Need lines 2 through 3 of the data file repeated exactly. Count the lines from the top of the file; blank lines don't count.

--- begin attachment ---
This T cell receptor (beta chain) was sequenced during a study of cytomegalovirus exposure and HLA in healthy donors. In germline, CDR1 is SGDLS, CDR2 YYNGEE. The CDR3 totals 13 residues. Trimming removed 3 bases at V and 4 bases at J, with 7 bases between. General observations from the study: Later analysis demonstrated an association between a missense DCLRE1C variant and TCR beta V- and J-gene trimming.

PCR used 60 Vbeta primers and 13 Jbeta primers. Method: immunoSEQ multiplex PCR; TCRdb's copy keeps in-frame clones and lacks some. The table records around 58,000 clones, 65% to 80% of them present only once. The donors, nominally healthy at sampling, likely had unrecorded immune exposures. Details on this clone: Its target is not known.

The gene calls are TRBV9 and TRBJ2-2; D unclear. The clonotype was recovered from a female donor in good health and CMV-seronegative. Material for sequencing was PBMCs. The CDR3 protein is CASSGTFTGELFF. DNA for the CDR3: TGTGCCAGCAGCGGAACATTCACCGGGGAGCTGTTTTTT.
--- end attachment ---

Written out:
PCR used 60 Vbeta primers and 13 Jbeta primers. Method: immunoSEQ multiplex PCR; TCRdb's copy keeps in-frame clones and lacks some. The table records around 58,000 clones, 65% to 80% of them present only once. The donors, nominally healthy at sampling, likely had unrecorded immune exposures. Details on this clone: Its target is not known.

The gene calls are TRBV9 and TRBJ2-2; D unclear. The clonotype was recovered from a female donor in good health and CMV-seronegative. Material for sequencing was PBMCs. The CDR3 protein is CASSGTFTGELFF. DNA for the CDR3: TGTGCCAGCAGCGGAACATTCACCGGGGAGCTGTTTTTT.